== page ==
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Practice Guideline
, 68 (3), 1-21

Prevention and Control of Seasonal Influenza With Vaccines: Recommendations of the Advisory Committee on Immunization Practices - United States, 2019-20 Influenza Season

Practice Guideline

Prevention and Control of Seasonal Influenza With Vaccines: Recommendations of the Advisory Committee on Immunization Practices - United States, 2019-20 Influenza Season

Lisa A Grohskopf et al. MMWR Recomm Rep.

Abstract

This report updates the 2018-19 recommendations of the Advisory Committee on Immunization Practices (ACIP) regarding the use of seasonal influenza vaccines in the United States (MMWR Recomm Rep 2018;67[No. RR-3]). Routine annual influenza vaccination is recommended for all persons aged ≥6 months who do not have contraindications. A licensed, recommended, and age-appropriate vaccine should be used. Inactivated influenza vaccines (IIVs), recombinant influenza vaccine (RIV), and live attenuated influenza vaccine (LAIV) are expected to be available for the 2019-20 season. Standard-dose, unadjuvanted, inactivated influenza vaccines will be available in quadrivalent formulations (IIV4s). High-dose (HD-IIV3) and adjuvanted (aIIV3) inactivated influenza vaccines will be available in trivalent formulations. Recombinant (RIV4) and live attenuated influenza vaccine (LAIV4) will be available in quadrivalent formulations.Updates to the recommendations described in this report reflect discussions during public meetings of ACIP held on October 25, 2018; February 27, 2019; and June 27, 2019. Primary updates in this report include the following two items. First, 2019-20 U.S. trivalent influenza vaccines will contain hemagglutinin (HA) derived from an A/Brisbane/02/2018 (H1N1)pdm09-like virus, an A/Kansas/14/2017 (H3N2)-like virus, and a B/Colorado/06/2017-like virus (Victoria lineage). Quadrivalent influenza vaccines will contain HA derived from these three viruses, and a B/Phuket/3073/2013-like virus (Yamagata lineage). Second, recent labeling changes for two IIV4s, Afluria Quadrivalent and Fluzone Quadrivalent, are discussed. The age indication for Afluria Quadrivalent has been expanded from ≥5 years to ≥6 months. The dose volume for Afluria Quadrivalent is 0.25 mL for children aged 6 through 35 months and 0.5 mL for all persons aged ≥36 months (≥3 years). The dose volume for Fluzone Quadrivalent for children aged 6 through 35 months, which was previously 0.25 mL, is now either 0.25 mL or 0.5 mL. The dose volume for Fluzone Quadrivalent is 0.5 mL for all persons aged ≥36 months (≥3 years).This report focuses on the recommendations for use of vaccines for the prevention and control of influenza during the 2019-20 season in the United States. A brief summary of these recommendations and a Background Document containing additional information are available at https://www.cdc.gov/vaccines/hcp/acip-recs/vacc-specific/flu.html. These recommendations apply to U.S.-licensed influenza vaccines used within Food and Drug Administration-licensed indications. Updates and other information are available from CDC's influenza website (https://www.cdc.gov/flu). Vaccination and health care providers should check this site periodically for additional information.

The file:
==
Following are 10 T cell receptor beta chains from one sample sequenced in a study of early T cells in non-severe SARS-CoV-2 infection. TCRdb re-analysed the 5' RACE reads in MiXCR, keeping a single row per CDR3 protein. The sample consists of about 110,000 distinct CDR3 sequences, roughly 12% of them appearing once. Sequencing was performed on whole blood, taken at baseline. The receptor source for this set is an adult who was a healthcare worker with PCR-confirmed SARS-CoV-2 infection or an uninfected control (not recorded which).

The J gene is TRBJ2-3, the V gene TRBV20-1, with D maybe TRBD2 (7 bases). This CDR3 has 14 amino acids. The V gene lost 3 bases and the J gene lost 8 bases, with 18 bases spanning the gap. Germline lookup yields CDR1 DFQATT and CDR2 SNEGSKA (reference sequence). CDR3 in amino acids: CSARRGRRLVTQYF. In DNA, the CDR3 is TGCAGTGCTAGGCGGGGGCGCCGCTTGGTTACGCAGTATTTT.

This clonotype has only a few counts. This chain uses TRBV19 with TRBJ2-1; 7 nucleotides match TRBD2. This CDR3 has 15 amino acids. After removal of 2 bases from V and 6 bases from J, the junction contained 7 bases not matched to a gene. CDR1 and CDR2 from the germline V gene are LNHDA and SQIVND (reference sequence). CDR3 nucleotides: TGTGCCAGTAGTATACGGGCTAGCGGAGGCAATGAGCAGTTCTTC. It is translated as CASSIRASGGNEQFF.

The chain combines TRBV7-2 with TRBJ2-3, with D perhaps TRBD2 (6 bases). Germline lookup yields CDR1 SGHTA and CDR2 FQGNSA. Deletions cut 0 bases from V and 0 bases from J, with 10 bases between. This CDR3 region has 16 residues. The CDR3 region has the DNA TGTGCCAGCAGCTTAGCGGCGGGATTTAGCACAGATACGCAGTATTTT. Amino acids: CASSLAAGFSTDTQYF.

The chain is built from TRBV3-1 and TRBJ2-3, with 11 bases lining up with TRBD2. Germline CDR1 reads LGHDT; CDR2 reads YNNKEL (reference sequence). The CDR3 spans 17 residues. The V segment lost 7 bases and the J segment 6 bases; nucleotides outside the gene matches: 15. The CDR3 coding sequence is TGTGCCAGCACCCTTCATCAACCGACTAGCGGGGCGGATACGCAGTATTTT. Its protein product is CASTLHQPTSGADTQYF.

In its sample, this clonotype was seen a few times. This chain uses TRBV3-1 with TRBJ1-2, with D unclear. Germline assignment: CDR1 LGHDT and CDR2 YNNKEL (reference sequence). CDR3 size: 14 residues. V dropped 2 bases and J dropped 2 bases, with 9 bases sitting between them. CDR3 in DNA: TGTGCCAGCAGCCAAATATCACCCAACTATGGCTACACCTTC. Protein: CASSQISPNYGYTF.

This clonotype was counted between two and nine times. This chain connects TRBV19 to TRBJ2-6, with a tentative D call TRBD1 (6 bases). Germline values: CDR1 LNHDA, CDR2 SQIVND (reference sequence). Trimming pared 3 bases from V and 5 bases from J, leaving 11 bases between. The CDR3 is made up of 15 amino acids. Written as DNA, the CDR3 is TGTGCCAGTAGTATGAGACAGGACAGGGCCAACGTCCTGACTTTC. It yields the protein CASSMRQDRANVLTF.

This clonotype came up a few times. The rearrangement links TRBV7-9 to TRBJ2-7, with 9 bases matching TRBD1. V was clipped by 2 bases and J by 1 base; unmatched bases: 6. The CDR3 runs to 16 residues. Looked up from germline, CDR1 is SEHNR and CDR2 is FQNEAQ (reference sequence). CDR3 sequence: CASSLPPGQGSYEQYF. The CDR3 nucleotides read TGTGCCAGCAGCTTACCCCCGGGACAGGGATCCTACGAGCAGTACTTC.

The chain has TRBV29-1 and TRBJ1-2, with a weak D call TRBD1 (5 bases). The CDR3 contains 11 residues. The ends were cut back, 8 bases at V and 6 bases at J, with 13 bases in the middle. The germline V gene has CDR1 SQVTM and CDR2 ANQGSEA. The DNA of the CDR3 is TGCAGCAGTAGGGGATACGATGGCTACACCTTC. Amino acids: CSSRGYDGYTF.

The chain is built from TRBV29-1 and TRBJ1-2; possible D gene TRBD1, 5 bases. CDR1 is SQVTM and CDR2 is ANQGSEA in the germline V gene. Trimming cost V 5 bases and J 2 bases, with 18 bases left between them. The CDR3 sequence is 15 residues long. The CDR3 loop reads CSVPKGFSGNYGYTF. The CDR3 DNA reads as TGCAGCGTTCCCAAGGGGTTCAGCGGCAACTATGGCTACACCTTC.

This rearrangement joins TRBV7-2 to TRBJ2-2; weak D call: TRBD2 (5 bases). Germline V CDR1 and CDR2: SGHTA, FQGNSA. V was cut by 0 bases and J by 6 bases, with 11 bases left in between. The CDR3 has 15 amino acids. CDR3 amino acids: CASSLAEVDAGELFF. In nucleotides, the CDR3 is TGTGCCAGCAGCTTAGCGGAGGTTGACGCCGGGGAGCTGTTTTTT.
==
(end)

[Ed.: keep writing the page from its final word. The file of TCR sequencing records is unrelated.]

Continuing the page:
Conflict of interest statement

The authors each report that they have nothing to disclose. This report includes discussion of the unlabeled use of influenza vaccines in the instance of influenza vaccination of persons with a history of egg allergy. A history of severe allergic reaction to the vaccine or any of its components (which include egg for some vaccines) is a labeled contraindication to receipt of most IIVs and LAIV4. However, ACIP and CDC recommended that persons with a history of allergic reaction of any severity to egg should receive any licensed, recommended influenza vaccine that is appropriate for their age and health status. Persons with a history of severe allergic reaction to egg should be vaccinated in an inpatient or outpatient medical setting (including, but not necessarily limited to, hospitals, clinics, health departments, and physician offices); vaccine administration should be supervised by a health care provider who is able to recognize and manage severe allergic reactions. No postvaccination waiting period is recommended specifically for egg-allergic persons. However, ACIP recommends that vaccine providers consider observing patients (seated or supine) for 15 minutes following administration of any vaccine to decrease the risk for injury should syncope occur.

Figures

FIGURE
FIGURE
Influenza vaccine dosing algorithm for children aged 6 months through 8 years* — Advisory Committee on Immunization Practices, United States, 2019–20 influenza season *For children aged 8 years who require 2 doses of vaccine, both doses should be administered even if the child turns age 9 years between receipt of dose 1 and dose 2.

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